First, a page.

Through a Vegan Studies Lens: My Chapter on Nonviolence and Veganism

While I primarily post vegetarian recipes and restaurant reviews, I am an academic at heart who is committed to making philosophy understood by a wider audience. Vegetarianism is not just a healthy way of eating for me, but it is a means of active resistance against the unethical factory-farming industry. It is a way of life, a means of resisting so many oppressive structures in our society – though of course much more needs to happen than solely veganism.

In the past 10 years, vegan studies and food studies have become more recognized within the academic and public spheres given the reality of our ecological crisis.  More and more people are embracing plant-based diets and are becoming more conscious of what they put into their bodies.  What we eat is so profound, it is our connection to the Earth and impacts everyone and everything.

In the new book Through a Vegan Studies Lens: Textual Ethics and Lived Activism, which is a collection of essays on veganism, I discuss how veganism can be a political act of resistance through my chapter, “Nonviolence through Veganism: An Antiracist Postcolonial Strategy for Healing, Agency, and Respect.”

I understand how the name Through a Vegan Studies Lens can be off-putting if one doesn’t identify with veganism given its connotations to white, bourgeoisie society. This connotation is a complete mischaracterization of plant-based eating.  Many pre-colonial and indigenous societies were plant-based and European colonizers forced Eurocentric norms of nutrition upon these populations.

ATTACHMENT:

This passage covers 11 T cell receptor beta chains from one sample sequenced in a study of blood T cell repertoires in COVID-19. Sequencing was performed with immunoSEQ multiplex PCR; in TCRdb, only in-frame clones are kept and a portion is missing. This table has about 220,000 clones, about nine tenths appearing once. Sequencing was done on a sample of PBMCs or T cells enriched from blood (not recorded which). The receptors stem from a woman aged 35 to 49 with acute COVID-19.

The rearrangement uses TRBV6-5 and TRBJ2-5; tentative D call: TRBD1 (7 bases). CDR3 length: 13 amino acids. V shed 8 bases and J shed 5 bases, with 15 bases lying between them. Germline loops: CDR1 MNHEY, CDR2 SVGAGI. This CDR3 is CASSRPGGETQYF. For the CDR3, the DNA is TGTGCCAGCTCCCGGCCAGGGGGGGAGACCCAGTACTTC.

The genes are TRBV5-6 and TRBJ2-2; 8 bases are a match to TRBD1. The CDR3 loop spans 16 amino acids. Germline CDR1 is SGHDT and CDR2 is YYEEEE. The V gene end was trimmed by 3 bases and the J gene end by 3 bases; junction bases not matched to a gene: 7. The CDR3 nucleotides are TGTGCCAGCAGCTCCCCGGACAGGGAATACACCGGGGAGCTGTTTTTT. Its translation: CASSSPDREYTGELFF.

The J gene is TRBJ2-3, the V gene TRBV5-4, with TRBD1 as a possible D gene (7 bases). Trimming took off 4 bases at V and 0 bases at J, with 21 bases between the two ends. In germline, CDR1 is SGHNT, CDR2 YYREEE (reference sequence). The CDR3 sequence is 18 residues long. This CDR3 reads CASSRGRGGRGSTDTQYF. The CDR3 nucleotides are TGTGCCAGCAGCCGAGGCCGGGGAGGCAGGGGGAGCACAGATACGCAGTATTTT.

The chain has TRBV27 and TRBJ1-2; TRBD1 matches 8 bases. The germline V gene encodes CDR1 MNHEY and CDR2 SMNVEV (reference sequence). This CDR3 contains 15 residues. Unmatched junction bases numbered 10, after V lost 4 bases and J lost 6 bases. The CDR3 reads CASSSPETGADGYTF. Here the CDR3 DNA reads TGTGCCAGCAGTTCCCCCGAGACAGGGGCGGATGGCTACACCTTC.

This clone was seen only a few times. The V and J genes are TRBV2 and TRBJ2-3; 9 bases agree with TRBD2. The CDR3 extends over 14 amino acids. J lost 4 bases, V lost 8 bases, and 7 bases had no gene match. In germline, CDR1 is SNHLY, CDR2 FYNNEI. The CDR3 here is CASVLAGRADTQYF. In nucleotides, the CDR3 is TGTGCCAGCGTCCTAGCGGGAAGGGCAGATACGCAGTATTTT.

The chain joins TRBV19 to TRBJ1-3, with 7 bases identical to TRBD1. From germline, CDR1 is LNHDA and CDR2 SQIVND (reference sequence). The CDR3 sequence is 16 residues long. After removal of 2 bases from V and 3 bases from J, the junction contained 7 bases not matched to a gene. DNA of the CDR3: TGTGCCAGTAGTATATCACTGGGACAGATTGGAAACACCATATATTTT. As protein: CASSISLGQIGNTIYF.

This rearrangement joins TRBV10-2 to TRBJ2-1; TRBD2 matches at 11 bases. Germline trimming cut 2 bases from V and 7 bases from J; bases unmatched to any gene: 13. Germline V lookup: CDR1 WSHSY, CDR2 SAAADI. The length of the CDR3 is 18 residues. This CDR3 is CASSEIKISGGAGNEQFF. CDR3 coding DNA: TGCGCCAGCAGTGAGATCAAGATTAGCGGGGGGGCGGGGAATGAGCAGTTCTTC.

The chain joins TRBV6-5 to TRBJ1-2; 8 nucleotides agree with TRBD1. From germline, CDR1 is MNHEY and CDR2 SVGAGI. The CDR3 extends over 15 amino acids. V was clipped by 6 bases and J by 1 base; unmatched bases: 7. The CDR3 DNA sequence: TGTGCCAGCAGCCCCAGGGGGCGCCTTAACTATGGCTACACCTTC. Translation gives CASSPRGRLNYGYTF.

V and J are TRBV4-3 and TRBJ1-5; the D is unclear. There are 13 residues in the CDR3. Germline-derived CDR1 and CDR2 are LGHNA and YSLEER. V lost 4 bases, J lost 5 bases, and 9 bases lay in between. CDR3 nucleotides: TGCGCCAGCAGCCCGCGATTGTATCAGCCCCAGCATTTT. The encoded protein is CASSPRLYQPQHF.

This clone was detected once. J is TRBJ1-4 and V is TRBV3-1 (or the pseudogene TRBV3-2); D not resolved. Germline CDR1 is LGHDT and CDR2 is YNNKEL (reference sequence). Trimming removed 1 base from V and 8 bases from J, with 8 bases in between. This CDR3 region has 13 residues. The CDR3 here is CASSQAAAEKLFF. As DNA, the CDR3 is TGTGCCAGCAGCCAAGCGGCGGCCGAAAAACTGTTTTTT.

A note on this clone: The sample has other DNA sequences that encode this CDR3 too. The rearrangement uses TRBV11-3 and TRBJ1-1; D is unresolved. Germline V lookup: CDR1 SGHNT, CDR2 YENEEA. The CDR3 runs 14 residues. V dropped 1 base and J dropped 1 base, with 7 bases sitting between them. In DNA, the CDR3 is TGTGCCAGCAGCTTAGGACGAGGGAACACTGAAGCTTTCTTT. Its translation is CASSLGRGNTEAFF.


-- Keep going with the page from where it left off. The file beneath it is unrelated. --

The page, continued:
Plant-based eating is not just a rich, white trend, it has been practiced for thousands of years and is in fact cheaper to eat beans and vegetables over meat and dairy.  Meat and dairy have always been associated with Western virility so reclaiming one’s diet can be a means of resistance.

In the passage below I explore how veganism is not just an individualistic act, but a collective act towards regaining agency and resisting the exploitative factory-farming industry that hurts animals, workers, and the ecosystem:

“Veganism can be a powerful tool for oppressed individuals, especially for women of color, whose bodies have been marked by the social and historical context of colonization, slavery, sexism, capitalism, and racism.  Veganism can be a radical act of self-love.  In fact, decolonizing the body, decolonizing desire, and decolonizing nutrition are a powerful means of gaining agency within one’s everyday life…”

I feel incredibly lucky to combine my passion for philosophy and veganism together.  I believe philosophy can be a means of activism when it is applied and this is what I aim to do in my writing and blog.

The rest of the book explores what “vegan studies” is through ecocriticism, feminism, globalism, anti-racism.  It can be found on amazon if you’d like to purchase it.

How do we continue to apply our theories to our “lived activism” to make the world a more equitable place?  I will continue to explore these kinds of questions in my work as a scholar and food blogger.

  • If you are interested in hearing more about my chapter and this book, I will be a guest on Reality Radio on 98.3FM this Tuesday, February 26th from 5-7pm CST.  It will be live streaming here with the video (and can be watched after the show).  You can also check out the WLWR radio website for live streaming.
  • Check out this book trailer from the University of Nevada Press!
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